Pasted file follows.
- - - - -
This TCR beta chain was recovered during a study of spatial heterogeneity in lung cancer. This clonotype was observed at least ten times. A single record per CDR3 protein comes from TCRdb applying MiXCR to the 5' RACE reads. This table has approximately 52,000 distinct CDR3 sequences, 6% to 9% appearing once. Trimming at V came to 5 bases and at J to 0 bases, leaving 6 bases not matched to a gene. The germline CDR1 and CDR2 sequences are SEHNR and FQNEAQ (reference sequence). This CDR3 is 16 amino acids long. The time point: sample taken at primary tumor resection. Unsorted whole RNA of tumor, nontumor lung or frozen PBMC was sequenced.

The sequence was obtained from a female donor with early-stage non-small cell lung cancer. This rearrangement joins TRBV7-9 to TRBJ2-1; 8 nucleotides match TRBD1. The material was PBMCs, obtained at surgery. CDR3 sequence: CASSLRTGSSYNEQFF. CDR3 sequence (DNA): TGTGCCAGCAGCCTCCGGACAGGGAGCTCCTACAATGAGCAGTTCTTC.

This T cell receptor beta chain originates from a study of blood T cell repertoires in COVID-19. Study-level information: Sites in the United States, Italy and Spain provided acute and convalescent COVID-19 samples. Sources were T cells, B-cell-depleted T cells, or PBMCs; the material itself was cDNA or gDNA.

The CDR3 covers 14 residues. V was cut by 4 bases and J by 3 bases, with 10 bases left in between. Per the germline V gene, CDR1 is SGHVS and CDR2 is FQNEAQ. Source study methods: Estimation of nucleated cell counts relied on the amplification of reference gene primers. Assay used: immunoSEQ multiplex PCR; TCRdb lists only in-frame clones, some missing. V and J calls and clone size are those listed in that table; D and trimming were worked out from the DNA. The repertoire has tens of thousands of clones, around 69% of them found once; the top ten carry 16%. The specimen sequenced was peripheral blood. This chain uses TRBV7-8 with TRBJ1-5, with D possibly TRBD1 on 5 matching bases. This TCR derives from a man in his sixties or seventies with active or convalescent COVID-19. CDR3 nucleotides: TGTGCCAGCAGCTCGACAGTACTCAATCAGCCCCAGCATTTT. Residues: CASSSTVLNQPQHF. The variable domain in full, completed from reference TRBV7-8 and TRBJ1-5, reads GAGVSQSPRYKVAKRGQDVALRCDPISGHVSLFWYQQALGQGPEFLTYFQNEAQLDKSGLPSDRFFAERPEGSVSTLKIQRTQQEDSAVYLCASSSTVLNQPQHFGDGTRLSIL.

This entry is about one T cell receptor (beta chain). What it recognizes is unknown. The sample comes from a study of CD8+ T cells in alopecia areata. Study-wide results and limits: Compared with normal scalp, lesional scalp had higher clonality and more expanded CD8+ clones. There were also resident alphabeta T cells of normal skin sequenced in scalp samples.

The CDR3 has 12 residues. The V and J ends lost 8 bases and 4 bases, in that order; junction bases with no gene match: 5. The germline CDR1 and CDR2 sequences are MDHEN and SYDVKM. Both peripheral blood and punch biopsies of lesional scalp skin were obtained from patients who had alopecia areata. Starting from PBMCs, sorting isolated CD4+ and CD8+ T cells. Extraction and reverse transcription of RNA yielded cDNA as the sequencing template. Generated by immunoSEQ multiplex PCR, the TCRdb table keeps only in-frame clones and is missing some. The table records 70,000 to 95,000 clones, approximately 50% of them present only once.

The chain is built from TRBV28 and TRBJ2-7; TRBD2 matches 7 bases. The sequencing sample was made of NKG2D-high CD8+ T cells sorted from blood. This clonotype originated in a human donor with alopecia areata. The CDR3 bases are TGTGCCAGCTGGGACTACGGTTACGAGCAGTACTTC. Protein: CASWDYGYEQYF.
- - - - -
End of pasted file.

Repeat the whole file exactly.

This TCR beta chain was recovered during a study of spatial heterogeneity in lung cancer. This clonotype was observed at least ten times. A single record per CDR3 protein comes from TCRdb applying MiXCR to the 5' RACE reads. This table has approximately 52,000 distinct CDR3 sequences, 6% to 9% appearing once. Trimming at V came to 5 bases and at J to 0 bases, leaving 6 bases not matched to a gene. The germline CDR1 and CDR2 sequences are SEHNR and FQNEAQ (reference sequence). This CDR3 is 16 amino acids long. The time point: sample taken at primary tumor resection. Unsorted whole RNA of tumor, nontumor lung or frozen PBMC was sequenced.

The sequence was obtained from a female donor with early-stage non-small cell lung cancer. This rearrangement joins TRBV7-9 to TRBJ2-1; 8 nucleotides match TRBD1. The material was PBMCs, obtained at surgery. CDR3 sequence: CASSLRTGSSYNEQFF. CDR3 sequence (DNA): TGTGCCAGCAGCCTCCGGACAGGGAGCTCCTACAATGAGCAGTTCTTC.

This T cell receptor beta chain originates from a study of blood T cell repertoires in COVID-19. Study-level information: Sites in the United States, Italy and Spain provided acute and convalescent COVID-19 samples. Sources were T cells, B-cell-depleted T cells, or PBMCs; the material itself was cDNA or gDNA.

The CDR3 covers 14 residues. V was cut by 4 bases and J by 3 bases, with 10 bases left in between. Per the germline V gene, CDR1 is SGHVS and CDR2 is FQNEAQ. Source study methods: Estimation of nucleated cell counts relied on the amplification of reference gene primers. Assay used: immunoSEQ multiplex PCR; TCRdb lists only in-frame clones, some missing. V and J calls and clone size are those listed in that table; D and trimming were worked out from the DNA. The repertoire has tens of thousands of clones, around 69% of them found once; the top ten carry 16%. The specimen sequenced was peripheral blood. This chain uses TRBV7-8 with TRBJ1-5, with D possibly TRBD1 on 5 matching bases. This TCR derives from a man in his sixties or seventies with active or convalescent COVID-19. CDR3 nucleotides: TGTGCCAGCAGCTCGACAGTACTCAATCAGCCCCAGCATTTT. Residues: CASSSTVLNQPQHF. The variable domain in full, completed from reference TRBV7-8 and TRBJ1-5, reads GAGVSQSPRYKVAKRGQDVALRCDPISGHVSLFWYQQALGQGPEFLTYFQNEAQLDKSGLPSDRFFAERPEGSVSTLKIQRTQQEDSAVYLCASSSTVLNQPQHFGDGTRLSIL.

This entry is about one T cell receptor (beta chain). What it recognizes is unknown. The sample comes from a study of CD8+ T cells in alopecia areata. Study-wide results and limits: Compared with normal scalp, lesional scalp had higher clonality and more expanded CD8+ clones. There were also resident alphabeta T cells of normal skin sequenced in scalp samples.

The CDR3 has 12 residues. The V and J ends lost 8 bases and 4 bases, in that order; junction bases with no gene match: 5. The germline CDR1 and CDR2 sequences are MDHEN and SYDVKM. Both peripheral blood and punch biopsies of lesional scalp skin were obtained from patients who had alopecia areata. Starting from PBMCs, sorting isolated CD4+ and CD8+ T cells. Extraction and reverse transcription of RNA yielded cDNA as the sequencing template. Generated by immunoSEQ multiplex PCR, the TCRdb table keeps only in-frame clones and is missing some. The table records 70,000 to 95,000 clones, approximately 50% of them present only once.

The chain is built from TRBV28 and TRBJ2-7; TRBD2 matches 7 bases. The sequencing sample was made of NKG2D-high CD8+ T cells sorted from blood. This clonotype originated in a human donor with alopecia areata. The CDR3 bases are TGTGCCAGCTGGGACTACGGTTACGAGCAGTACTTC. Protein: CASWDYGYEQYF.